Walking on an Alaskan Glacier

The Matanuska Glacier is one of Alaska’s most accessible and you can get a birds-eye view of it just from driving along the highway. The road sits high up across the valley so the 27 mile glacier can be seen like a huge streak of white against the green background until it blends in with the snowy Chugach Mountains at its source. It was a great view from the road but we wanted to get even closer so had to pay $25 to enter the private land where the Glacier is situated. From there we could actually walk on the glacier without a guide so we were super excited.

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Orange cones led us towards the frozen wall of ice and the route took us over wooden planks that wobbled in a gooey mud pool. From then on we were walking on the glacier itself but it didn’t look like we were; it was dirty black ice and the only reason we knew we were on ice was from the crunching sound under our feet.

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Before we’d even stepped on the white and blue ice we were confronted with a sign saying ‘no entry, guided tours only’ We felt totally scammed and we certainly didn’t feel like we’d walked on a glacier so we decided to venture on a little further for a better view. Within 30 meters we were on the glacier proper and actually saw a couple other people walking past so it seemed that most people ignored the sign, I guess it just covers the owners back if anyone has an accident.

We found a huge curved wall of ice like a wave had frozen in time and the further along we walked the better the views became. We were actually walking on a glacier, on our own! How cool is that! OK it was probably rather dangerous due to crevasses and falling ice but we were very careful with every step.

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There were cracks beneath the surface that were a baby blue colour from water trickling underneath. One area had half a dozen lines streaked across the ground, some were narrow and grey while others were thicker and blue, we decided it wasn’t a wise area to walk so headed back. The new route involved sliding down a sort of gully, it felt like a safe one, if that’s even possible? Once we got down it we were right in the thick of things. The ground was deeply cracked with glacial streams running through them and was more like a land of ice-islands so we stuck to the biggest areas of ice and away from the edges. The view was insane; the huge mass of the glacier was right in front of us rising higher than a house. It looked like a child had gone wild with blue and grey crayons squiggling lines all over the ice. Sadly for some reason this glacier had grey water flowing from it as appose to a vibrant blue, but it was still awesome to see the source of the Matanuska River which we’d followed along the highway. It wiggled like a snake through the glacier with some walls of ice rising a few meters above the water. We were really impressed with the scenery, and it was ideal for us as we hate tours, not only because of the crowds and annoying people but also the price so Matansuka was perfect for us.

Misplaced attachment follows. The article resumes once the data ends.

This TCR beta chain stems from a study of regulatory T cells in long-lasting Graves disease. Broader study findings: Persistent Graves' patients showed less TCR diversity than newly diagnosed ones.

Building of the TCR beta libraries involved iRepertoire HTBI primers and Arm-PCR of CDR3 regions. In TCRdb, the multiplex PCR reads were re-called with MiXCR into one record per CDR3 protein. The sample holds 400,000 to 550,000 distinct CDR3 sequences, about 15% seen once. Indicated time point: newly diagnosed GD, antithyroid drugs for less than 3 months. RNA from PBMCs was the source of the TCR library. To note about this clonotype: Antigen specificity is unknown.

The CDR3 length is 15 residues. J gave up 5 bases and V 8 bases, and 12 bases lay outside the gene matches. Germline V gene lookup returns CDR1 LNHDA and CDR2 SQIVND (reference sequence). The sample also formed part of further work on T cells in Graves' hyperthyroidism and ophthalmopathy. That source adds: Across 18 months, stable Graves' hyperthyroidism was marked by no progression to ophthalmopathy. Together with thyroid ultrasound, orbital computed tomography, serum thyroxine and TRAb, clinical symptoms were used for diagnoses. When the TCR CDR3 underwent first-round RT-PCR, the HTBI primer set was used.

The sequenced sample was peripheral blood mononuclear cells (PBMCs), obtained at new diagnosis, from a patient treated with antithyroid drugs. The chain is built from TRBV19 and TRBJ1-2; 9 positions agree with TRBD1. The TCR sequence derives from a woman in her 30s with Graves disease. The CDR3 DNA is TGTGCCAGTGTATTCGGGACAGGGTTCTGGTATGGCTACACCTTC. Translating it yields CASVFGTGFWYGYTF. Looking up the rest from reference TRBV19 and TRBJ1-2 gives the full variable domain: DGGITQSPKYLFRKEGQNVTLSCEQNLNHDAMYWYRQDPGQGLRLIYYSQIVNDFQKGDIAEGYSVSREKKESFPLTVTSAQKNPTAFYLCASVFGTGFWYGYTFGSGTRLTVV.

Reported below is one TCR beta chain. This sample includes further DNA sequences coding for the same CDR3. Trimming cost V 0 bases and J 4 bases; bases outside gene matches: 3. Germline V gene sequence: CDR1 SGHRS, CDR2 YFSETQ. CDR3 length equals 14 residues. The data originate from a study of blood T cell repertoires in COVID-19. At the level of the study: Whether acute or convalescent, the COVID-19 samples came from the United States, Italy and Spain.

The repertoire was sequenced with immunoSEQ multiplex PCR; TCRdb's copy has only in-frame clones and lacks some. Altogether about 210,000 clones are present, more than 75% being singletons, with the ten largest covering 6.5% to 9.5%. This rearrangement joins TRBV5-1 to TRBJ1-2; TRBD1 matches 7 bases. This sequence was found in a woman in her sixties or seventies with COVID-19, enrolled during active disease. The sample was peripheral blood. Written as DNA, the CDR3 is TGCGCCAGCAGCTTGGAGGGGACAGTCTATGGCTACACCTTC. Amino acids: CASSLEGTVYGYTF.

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When we were ready to leave we tried taking a different route back and went towards a group of ice climbers. The ground we were on started breaking up with inch thick slabs on ice falling beneath our feet. They only dropped an inch or two but it gave us quite a shock after hearing the crash of an ice slab falling into the river behind us. Craig found some gravel to walk along which looked safer but he suddenly started sinking. He took another step and sunk even more, it was like quick-sand but he managed to dash back and grab my out-reached arm so I could pull him back to the slightly safer ice floor. We made it back in one piece and thoroughly enjoyed our adventure! The sun was shining and we had lunch with the stunning glacier ahead of us. What a cool day!


In the afternoon we continued driving along the Glenn Highway. It was a beautiful drive with vast wilderness everywhere, no villages but just the odd lonely cabin hidden amongst the woods. Sheep-Mountain offered a pleasant change of scenery with its sunset coloured rocks thanks to the iron stained gypsum in the earths crust. When we reached the first pass the land plateaued and lakes glistened beside the road. We decided they looked like a nice place to camp so headed down the dirt track. We were all on our own parked up on the shores of a lake and it felt lovely and remote. The sun was shining so Daphne was wonderfully warm inside but outside was unbearably cold in the wind. We’d filled up our solar shower with yellow lake water, including a couple of yucky worms(!) and ended up leaving it on the bed in direct sunlight in the hope that the winds would die down. In the meantime we watched an impressive golden eagle fly right past us and a moose trudging through the soggy marsh behind our van. We never did get to shower, the winds only got worse, the temperature seriously dropped once the sun ‘set’ at 11ish and we even woke up to a mix of snow and rain.

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